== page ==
The English Court of Appeal has recently decided that a corporation that held shares in a company remained a shareholder notwithstanding the shareholding company's dissolution.

BWE Estates Limited had two shareholders: an individual named David who held 75% of its shares and a company, Belvedere Limited, which held the remaining 25%. Although Belvedere was dissolved in 1996, it remained listed as a shareholder in BWE's share register.

In 2013, David, the sole director of BWE, resolved to put BWE into administration. Two of BWE's creditors challenged the administrators' appointment on the basis that the resolution appointing the administrators had not been approved by two directors of BWE, as required by its constitution.

David's argument in response was that the Duomatic principle applied. The Duomatic principle stipulates that if all of a company's shareholders entitled to vote at a general meeting agree on a matter, that agreement suffices in place of a resolution passed at a general meeting. The High Court had accepted that, given Belvedere's dissolution, David's assent as the sole shareholder was sufficient to appoint the administrators.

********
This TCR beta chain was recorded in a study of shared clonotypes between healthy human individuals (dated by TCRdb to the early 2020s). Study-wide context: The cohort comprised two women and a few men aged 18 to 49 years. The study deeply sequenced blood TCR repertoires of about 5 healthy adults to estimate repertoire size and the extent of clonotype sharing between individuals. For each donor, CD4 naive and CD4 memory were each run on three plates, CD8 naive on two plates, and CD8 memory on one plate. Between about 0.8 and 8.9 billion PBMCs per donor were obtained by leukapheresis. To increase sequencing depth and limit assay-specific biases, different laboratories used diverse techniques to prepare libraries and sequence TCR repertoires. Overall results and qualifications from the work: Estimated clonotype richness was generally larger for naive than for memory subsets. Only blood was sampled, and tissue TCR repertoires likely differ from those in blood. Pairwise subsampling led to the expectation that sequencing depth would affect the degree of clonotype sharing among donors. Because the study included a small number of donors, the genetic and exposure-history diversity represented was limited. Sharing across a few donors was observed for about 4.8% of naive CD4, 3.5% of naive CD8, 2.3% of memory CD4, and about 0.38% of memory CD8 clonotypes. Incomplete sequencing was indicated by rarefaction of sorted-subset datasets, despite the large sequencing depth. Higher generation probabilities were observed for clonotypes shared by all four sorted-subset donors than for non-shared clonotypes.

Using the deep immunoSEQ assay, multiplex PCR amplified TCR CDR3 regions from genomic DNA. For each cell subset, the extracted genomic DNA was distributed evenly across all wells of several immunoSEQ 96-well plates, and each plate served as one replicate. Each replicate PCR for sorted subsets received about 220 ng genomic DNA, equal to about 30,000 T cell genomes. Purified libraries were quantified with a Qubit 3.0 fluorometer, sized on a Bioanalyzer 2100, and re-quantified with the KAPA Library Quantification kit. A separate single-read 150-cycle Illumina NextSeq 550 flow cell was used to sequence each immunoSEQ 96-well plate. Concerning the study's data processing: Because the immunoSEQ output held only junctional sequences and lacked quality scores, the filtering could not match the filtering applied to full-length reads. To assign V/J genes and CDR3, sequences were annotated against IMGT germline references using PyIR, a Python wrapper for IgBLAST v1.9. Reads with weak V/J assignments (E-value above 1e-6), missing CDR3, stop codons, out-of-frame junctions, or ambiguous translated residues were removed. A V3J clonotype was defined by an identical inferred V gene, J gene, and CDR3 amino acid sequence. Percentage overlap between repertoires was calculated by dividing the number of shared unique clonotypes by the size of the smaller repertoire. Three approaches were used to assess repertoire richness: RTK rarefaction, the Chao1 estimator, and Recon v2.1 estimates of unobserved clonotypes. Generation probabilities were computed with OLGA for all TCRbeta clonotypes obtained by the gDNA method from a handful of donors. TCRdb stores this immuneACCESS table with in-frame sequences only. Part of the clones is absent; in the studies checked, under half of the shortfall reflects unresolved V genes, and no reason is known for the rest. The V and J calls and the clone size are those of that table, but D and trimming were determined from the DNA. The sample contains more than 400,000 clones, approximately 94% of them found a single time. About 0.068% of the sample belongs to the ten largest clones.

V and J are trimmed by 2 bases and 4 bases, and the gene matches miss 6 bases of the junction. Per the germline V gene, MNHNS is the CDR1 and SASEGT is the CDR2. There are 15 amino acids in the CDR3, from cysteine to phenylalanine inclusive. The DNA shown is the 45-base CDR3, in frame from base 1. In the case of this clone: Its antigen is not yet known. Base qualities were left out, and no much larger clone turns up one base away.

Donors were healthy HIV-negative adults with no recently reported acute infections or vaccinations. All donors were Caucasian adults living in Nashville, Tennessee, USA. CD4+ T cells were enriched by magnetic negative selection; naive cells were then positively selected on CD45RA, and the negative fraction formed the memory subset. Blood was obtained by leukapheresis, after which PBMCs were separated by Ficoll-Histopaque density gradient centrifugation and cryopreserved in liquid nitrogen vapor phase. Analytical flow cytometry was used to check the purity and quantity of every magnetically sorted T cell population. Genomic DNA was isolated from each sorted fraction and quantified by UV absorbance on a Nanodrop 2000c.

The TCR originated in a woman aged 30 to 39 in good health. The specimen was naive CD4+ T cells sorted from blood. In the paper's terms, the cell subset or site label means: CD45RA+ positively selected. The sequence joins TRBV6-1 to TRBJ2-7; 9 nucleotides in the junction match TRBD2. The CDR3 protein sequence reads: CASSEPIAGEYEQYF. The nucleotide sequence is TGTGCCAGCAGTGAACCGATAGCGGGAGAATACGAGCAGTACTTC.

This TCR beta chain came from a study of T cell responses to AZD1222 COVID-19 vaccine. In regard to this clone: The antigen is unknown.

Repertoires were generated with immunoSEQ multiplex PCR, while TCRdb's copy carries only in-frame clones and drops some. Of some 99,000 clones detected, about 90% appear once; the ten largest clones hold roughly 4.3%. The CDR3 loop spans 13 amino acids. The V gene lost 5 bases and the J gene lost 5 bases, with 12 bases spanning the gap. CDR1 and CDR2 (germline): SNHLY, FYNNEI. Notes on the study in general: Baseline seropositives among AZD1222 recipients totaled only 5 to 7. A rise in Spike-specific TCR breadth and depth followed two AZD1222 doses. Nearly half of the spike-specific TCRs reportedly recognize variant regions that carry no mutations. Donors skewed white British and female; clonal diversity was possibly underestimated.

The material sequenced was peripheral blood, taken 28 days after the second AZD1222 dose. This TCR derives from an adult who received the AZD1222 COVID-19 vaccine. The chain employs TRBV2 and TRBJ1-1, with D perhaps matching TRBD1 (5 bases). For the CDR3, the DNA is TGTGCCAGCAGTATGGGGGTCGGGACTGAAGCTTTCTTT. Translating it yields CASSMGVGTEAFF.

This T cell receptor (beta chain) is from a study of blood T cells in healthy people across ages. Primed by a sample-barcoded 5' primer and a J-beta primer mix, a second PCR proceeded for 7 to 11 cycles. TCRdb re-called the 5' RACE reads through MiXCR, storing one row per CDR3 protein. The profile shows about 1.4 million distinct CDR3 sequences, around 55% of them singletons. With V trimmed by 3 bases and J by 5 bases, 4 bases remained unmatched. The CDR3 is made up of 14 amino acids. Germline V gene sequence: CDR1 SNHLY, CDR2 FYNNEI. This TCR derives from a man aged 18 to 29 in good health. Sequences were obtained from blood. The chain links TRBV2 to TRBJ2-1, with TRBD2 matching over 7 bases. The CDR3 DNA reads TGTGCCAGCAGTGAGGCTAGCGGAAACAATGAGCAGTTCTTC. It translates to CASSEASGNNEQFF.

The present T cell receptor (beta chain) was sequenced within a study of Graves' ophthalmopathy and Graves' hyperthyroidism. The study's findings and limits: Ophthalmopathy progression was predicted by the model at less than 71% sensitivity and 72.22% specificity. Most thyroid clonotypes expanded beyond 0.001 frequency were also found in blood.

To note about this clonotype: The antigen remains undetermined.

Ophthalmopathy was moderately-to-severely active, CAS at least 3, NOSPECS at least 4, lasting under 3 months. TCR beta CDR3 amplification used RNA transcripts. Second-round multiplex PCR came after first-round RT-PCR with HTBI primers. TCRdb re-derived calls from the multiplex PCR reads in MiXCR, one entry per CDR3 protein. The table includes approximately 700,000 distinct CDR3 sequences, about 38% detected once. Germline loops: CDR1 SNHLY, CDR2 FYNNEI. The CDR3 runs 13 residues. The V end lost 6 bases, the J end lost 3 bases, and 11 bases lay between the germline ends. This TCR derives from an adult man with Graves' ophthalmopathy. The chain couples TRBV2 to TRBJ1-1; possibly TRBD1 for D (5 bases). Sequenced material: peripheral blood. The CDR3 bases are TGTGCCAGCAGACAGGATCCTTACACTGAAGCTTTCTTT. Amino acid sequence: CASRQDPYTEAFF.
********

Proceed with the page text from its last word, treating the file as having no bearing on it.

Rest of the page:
The Court of Appeal overturned the High Court's decision on the basis that, despite its dissolution, 25% of BWE's shares remained in Belvedere's name. Accordingly, the Duomatic principle did not apply and the administrators' appointment was invalid.

The Court of Appeal also rejected the argument that, because Belvedere's shares were held on bare trust for David's father Robert, Robert's assent to the administrators' appointment was sufficient to engage the Duomatic principle. The Court's reasoning was that following its dissolution, Belvedere's shares would have passed to the Crown.

A copy of the decision can be found here